The trouble is, TfL is no longer managed by people with railway experience. It would seem that current corporate policy across the country is to get the youngsters quickly into positions of power, while leaving anyone over 25 in limbo with ever decreasing opportunities of promotion. The youngsters really don't have a clue on what 'greases the wheels' and are unable, it seems, to differentiate between what does and doesn't matter, but I guess generations create their own realities, which then invalidates any experience the older heads have, in other words create an environment where 25 yrs experience on a job means you're out of touch and a hindrance. Glass ceilings, and glass floors 😕
I agree with with this, just look at the generally abrasive strike inducing management style of LUL in general, evident from the Incident at London bridge, and from general postings on this board and the Guardian and Times newspapers. Those youngsters or kiddies are unsuitable as Managers, as they lack the soft skills necessary to run a proper team. Sorry for being so blunt about this, but the whole system needs reform, with Decent experienced management.
There are many decent managers within LUL, but, unfortunately those inexperienced managers tarnish LUL's reputation for everyone, and should be shot!
Regarding the London Bridge fare dodger incident, it should have been brought to a Court of Law to decide who is wrong, not an inept LUL manager.
For this to end up as a dispute someone is inept, the police are obviously uninterested so nothing seriously wrong happened.
Someone has made a decision and nobody is prepared to admit it was wrong, if the decision was correct the evidence would be on the table by now.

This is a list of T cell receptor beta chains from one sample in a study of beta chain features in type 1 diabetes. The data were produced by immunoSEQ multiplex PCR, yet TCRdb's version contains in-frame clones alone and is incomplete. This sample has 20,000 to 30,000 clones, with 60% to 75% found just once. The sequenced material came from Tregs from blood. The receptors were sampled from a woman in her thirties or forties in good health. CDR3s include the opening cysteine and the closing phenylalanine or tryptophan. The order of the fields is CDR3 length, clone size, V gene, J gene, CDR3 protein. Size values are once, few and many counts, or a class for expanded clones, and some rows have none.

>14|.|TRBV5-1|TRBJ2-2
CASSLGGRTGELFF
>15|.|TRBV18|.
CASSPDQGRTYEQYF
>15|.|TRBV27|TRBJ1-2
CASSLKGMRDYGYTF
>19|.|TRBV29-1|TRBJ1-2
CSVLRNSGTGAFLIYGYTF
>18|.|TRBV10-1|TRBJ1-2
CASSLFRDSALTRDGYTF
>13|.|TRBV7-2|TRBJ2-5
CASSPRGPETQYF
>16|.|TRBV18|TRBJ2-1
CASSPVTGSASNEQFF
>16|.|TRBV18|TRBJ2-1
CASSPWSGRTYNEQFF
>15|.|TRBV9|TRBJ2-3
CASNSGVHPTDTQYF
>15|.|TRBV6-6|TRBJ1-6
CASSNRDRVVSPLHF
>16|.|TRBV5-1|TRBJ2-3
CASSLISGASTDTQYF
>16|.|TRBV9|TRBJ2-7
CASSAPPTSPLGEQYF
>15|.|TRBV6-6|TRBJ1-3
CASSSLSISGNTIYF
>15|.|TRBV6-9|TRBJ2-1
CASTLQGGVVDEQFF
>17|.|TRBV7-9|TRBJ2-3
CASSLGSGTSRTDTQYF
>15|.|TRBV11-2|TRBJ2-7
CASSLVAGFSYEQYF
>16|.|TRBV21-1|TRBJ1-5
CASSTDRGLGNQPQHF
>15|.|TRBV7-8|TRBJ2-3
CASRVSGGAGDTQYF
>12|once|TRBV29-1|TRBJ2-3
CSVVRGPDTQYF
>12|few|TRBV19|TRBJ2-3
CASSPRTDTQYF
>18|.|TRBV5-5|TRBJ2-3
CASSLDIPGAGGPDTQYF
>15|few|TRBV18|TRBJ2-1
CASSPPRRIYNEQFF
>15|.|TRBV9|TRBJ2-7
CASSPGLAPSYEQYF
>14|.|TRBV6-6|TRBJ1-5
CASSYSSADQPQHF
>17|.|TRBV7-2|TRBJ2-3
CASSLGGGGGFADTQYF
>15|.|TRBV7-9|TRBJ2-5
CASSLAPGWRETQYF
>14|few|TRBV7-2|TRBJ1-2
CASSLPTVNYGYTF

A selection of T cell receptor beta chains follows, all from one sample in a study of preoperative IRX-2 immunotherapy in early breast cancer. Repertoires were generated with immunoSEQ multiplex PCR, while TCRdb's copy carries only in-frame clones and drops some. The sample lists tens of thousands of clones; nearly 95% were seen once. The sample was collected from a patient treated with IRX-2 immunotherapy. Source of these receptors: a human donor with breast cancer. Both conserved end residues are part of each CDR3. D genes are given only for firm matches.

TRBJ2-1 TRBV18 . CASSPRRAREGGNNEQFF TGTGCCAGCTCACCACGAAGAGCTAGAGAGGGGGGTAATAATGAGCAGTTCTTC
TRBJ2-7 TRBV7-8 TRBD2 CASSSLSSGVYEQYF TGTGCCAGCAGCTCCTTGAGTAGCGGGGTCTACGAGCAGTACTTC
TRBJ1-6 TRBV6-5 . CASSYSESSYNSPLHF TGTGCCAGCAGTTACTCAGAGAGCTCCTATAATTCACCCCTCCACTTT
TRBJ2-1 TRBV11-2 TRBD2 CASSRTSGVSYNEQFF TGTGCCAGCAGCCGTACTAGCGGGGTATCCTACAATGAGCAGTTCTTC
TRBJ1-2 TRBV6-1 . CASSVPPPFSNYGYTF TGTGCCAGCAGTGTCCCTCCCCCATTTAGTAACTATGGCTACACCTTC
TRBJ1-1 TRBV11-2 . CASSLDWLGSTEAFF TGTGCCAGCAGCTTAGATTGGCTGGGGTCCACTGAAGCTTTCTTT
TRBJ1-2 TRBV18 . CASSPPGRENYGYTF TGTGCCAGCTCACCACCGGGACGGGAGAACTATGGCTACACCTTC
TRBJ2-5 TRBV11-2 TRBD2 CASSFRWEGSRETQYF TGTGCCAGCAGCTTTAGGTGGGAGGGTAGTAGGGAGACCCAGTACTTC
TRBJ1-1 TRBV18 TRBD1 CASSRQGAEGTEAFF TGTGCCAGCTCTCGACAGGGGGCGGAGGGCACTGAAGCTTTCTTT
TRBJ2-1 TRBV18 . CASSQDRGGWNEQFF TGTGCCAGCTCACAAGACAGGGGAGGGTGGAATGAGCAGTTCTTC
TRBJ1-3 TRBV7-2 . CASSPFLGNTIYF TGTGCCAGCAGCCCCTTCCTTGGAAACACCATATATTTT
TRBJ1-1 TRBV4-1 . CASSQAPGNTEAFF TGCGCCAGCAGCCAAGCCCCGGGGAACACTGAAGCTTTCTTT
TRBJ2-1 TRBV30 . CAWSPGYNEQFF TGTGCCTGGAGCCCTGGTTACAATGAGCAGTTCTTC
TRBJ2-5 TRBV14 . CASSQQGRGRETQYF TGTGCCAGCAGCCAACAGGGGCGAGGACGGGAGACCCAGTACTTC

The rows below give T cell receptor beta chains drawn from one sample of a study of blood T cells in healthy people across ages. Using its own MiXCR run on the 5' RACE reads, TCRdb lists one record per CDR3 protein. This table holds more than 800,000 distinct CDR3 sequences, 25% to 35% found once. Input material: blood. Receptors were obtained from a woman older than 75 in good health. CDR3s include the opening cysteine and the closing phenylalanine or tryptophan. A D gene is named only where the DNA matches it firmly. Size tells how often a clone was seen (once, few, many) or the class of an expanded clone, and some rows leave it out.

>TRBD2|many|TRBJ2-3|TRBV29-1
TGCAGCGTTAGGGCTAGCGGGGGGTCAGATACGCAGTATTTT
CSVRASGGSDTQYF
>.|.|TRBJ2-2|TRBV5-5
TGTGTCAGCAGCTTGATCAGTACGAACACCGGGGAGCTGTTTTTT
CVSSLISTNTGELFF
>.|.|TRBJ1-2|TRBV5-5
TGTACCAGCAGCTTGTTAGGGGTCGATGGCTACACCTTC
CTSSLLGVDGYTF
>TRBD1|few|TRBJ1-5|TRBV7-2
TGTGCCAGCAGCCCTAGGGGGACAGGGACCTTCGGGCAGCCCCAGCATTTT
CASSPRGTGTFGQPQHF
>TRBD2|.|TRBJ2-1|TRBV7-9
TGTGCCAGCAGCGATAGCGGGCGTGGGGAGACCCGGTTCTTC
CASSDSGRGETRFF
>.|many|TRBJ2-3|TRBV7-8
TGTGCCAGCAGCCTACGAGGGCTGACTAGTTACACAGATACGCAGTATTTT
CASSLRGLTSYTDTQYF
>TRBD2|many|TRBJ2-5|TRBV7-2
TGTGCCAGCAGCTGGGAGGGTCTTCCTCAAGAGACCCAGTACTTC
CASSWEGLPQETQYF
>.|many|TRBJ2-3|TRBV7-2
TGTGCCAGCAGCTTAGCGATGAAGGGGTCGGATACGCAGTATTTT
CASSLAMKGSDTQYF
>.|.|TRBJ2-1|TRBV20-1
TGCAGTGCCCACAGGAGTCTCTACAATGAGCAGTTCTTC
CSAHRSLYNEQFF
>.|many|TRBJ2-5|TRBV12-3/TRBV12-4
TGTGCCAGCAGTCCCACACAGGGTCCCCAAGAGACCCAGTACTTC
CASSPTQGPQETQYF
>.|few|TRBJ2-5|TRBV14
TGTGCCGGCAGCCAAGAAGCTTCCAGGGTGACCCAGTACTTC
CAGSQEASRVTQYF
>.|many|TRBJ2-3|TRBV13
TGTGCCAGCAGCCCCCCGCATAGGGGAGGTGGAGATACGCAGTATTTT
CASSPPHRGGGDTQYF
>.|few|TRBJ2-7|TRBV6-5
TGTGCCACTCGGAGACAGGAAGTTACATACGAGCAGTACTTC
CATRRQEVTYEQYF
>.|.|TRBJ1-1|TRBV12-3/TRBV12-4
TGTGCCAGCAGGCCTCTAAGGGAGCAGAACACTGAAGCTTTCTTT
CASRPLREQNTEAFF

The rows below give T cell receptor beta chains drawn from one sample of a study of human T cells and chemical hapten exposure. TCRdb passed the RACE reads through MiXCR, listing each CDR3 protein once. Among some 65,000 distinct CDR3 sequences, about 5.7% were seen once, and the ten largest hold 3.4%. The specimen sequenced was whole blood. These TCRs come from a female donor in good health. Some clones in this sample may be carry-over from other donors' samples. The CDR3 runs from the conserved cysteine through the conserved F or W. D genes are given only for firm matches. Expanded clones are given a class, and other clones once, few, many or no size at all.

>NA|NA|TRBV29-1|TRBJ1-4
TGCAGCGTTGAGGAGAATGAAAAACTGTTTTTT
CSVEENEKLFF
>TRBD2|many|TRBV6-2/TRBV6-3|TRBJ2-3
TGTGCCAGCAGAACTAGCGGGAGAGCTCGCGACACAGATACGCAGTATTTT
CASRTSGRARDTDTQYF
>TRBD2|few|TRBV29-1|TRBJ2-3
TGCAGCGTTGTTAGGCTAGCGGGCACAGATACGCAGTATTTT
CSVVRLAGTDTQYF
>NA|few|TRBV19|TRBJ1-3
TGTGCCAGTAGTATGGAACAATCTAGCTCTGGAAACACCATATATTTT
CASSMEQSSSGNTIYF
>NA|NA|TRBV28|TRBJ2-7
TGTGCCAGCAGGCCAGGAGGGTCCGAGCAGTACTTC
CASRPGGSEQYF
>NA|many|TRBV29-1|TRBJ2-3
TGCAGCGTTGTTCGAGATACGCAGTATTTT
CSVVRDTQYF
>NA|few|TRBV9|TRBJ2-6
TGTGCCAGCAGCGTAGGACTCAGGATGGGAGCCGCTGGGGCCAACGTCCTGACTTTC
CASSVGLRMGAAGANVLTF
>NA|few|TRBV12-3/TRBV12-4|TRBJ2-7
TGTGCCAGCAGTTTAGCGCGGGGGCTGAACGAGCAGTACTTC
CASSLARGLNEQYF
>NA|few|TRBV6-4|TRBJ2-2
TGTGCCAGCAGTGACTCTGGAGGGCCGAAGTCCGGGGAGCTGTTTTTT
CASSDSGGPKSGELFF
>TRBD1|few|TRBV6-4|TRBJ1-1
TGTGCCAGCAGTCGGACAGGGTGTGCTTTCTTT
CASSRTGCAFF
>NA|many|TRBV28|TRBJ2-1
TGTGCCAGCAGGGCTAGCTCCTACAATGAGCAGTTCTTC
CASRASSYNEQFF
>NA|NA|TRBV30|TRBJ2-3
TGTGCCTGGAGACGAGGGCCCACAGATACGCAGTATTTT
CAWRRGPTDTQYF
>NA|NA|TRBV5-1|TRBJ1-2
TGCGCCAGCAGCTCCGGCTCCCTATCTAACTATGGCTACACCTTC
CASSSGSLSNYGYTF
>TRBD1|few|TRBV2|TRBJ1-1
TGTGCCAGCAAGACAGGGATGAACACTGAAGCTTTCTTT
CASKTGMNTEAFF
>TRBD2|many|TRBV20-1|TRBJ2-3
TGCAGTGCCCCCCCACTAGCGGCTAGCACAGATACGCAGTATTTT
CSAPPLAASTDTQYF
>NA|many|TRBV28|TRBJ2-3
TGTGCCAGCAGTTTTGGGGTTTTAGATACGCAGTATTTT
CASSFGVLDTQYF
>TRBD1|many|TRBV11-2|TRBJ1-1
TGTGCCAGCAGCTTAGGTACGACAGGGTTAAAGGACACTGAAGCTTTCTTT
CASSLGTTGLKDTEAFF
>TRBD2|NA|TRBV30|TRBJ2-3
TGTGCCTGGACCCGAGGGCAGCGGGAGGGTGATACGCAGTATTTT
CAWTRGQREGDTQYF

Over-shooting the stopping mark? With the driver having to go through the process of using a cut-out switch to be able to get the doors open
Indeed quite a long procedure: - use PA advise of delay to door opening - open cab door on platform side - open glass fronted cabinet in cab with special key - turn emergency open switch - open passenger doors on platform side, using rear mounted buttons only (first 3 and last 3 doors may remain closed due to SDO and train position) - check platform/train interface - return emergency open switch to normal - close and lock glass fronted cabinet in cab - close cab door - check station starting signal - check platform/train interface - close train doors - check station starting signal
Highlighted points all designed to make it difficult to open on the wrong side as with emergency open switch doors can be opened on both sides at any location.
Many trainers advise drivers to put a foot on the platform when using this procedure to make it failsafe.
It will be system wide - not sure if all being decommissioned on the same date. Not at work for a few days so cannot dig out the information. There was an RMT communication about this as they are not happy.
System wide, at the same time. Theoretically (from the information that I have) they will still work after this date, but will no longer be maintained and, over the coming months and years, will be removed and replaced with new insulated wires (rather than the exposed ones as present) to ensure that the headwall tunnel telephones continue to work. Basically, the ability to 'pinch and rub' and attach a tunnel telephone handset is being withdrawn.
This really isn't a massive deal. The last time the wires were used in anger was at least five years ago - probably longer - and many areas spend large time periods of time with the overrides in place due to some fault or another. As I've mentioned, the headwall tunnel telephones will continue to functuon, whilst the widespread use of Connect radio tends to make communication with the controller much quicker anyway. In the event of a train radio failure, SCDs still remain available, although there is no guarantee that these will remove traction current from an area. In an extreme emergency this might mean current stays on for a couple of seconds longer, but at the same time assistance can be rendered much quicker - the conversation would still have to happen if the TT wires were activated. There's also no guarantee (the same goes for a HWTT call) that traction current will be discharged, or recharged, until the controller is spoken to, who in turn will liaise with power control at "Leicester Square"*.